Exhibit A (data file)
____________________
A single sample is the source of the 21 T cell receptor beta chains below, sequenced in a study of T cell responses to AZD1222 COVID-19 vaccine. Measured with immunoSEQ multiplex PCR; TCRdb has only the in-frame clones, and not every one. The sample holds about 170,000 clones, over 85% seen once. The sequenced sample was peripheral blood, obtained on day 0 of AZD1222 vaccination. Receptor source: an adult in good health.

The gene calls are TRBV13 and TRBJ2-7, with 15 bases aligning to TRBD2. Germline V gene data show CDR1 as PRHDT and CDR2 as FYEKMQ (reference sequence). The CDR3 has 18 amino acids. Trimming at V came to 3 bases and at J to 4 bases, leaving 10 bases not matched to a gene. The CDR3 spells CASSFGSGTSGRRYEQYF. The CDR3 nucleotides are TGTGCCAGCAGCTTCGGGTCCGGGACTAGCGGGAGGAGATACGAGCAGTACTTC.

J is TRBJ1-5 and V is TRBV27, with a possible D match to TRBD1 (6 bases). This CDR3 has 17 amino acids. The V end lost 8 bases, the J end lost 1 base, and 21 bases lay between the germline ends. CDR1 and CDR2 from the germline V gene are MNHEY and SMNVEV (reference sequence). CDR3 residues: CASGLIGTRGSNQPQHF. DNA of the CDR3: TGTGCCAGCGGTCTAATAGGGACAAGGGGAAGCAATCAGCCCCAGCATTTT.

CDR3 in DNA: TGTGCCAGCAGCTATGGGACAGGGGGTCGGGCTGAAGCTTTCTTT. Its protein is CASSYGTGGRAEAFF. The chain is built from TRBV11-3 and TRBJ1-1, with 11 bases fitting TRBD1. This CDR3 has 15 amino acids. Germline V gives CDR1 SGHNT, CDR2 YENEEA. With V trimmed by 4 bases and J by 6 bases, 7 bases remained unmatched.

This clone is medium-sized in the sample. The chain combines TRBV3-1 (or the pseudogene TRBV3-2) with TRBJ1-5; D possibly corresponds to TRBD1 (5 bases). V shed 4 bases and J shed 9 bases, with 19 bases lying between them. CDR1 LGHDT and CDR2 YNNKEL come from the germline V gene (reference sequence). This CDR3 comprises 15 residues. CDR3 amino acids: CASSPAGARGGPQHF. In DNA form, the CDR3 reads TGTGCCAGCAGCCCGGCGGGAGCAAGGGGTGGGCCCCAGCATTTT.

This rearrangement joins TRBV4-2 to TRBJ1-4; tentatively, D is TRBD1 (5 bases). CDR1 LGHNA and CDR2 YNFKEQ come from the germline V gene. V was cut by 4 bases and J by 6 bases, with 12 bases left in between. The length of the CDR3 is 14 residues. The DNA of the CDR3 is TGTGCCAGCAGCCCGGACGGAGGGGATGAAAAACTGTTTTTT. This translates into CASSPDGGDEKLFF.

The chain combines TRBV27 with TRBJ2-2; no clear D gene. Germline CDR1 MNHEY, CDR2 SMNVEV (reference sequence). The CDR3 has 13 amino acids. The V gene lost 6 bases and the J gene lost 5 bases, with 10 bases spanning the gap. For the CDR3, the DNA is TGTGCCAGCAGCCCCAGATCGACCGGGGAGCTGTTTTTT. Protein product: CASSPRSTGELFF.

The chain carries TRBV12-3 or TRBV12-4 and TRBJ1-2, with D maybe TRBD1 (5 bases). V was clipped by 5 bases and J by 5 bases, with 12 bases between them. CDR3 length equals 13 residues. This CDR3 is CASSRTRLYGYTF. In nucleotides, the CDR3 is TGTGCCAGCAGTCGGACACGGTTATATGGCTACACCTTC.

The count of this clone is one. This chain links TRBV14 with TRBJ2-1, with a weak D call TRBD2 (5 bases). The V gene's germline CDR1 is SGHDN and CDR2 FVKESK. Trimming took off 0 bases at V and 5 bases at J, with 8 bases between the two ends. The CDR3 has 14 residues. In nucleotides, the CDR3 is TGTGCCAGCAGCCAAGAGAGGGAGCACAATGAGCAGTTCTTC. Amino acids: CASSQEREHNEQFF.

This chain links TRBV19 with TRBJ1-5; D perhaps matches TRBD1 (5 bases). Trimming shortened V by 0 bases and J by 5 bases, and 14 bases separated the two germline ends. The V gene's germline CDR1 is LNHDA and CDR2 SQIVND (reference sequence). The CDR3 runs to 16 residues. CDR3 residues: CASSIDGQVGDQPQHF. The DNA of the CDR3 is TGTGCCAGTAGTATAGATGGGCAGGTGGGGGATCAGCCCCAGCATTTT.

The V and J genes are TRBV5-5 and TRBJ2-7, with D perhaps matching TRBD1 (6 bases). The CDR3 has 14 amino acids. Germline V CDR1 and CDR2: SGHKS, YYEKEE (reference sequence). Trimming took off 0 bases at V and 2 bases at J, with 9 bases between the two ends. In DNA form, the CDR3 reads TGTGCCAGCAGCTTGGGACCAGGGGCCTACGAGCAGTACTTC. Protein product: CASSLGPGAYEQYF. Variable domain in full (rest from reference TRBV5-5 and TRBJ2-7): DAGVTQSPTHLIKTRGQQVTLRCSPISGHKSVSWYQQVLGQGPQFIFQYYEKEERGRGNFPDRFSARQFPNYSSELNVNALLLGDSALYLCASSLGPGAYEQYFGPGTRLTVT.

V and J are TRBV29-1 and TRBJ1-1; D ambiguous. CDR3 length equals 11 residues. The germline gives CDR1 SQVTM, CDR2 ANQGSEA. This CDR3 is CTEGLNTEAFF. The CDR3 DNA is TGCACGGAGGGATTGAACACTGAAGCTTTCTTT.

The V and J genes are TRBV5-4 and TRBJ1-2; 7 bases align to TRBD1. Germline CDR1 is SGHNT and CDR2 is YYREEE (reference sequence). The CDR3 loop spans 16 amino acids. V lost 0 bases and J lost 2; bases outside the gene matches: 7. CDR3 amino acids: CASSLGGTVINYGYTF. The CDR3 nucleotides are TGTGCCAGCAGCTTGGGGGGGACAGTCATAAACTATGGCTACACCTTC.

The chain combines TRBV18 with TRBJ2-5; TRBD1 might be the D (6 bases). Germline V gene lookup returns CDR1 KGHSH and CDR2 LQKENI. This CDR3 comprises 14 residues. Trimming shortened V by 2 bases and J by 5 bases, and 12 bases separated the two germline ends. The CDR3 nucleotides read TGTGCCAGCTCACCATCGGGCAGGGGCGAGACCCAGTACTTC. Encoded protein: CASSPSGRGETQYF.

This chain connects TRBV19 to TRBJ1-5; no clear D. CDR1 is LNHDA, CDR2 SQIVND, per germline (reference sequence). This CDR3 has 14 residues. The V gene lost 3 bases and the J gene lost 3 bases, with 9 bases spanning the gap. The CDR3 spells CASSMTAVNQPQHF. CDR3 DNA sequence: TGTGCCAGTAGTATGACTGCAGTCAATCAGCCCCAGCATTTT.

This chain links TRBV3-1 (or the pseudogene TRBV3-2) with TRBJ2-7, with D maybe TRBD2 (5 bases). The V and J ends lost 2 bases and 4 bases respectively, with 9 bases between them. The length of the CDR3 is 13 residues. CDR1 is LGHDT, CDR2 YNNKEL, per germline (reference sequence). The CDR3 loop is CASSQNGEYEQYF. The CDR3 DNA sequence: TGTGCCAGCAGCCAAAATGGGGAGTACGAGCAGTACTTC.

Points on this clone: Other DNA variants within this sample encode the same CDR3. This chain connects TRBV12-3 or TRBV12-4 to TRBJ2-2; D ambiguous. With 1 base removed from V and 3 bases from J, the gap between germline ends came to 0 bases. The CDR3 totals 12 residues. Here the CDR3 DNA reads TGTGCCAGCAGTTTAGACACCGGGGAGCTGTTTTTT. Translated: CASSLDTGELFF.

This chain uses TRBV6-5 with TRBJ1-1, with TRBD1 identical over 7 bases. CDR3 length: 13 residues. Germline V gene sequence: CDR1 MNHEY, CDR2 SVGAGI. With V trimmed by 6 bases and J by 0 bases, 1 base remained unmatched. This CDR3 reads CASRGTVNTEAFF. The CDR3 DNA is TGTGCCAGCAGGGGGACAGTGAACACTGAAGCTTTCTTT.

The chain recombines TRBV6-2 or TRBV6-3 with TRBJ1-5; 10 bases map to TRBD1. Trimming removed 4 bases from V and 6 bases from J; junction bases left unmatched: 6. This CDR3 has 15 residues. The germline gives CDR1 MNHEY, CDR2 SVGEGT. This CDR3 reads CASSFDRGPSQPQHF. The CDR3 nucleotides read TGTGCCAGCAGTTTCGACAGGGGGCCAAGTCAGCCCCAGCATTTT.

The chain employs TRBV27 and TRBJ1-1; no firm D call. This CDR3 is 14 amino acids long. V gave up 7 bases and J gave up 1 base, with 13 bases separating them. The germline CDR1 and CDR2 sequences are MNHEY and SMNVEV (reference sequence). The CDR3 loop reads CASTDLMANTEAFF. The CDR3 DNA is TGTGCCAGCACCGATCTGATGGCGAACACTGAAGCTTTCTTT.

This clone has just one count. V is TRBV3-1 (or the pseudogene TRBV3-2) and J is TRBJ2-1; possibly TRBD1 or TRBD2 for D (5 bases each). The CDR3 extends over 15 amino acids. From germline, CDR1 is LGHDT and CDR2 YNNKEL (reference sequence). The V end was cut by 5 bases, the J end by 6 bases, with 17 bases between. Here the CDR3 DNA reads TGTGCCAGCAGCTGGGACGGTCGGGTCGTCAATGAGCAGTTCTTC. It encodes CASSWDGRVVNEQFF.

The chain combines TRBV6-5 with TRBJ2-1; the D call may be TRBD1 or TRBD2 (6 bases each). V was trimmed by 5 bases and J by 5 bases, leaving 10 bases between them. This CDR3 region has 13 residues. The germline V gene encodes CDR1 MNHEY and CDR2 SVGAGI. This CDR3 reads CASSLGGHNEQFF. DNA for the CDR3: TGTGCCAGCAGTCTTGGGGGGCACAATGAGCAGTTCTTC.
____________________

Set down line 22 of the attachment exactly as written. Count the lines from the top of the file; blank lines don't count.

The chain combines TRBV6-5 with TRBJ2-1; the D call may be TRBD1 or TRBD2 (6 bases each). V was trimmed by 5 bases and J by 5 bases, leaving 10 bases between them. This CDR3 region has 13 residues. The germline V gene encodes CDR1 MNHEY and CDR2 SVGAGI. This CDR3 reads CASSLGGHNEQFF. DNA for the CDR3: TGTGCCAGCAGTCTTGGGGGGCACAATGAGCAGTTCTTC.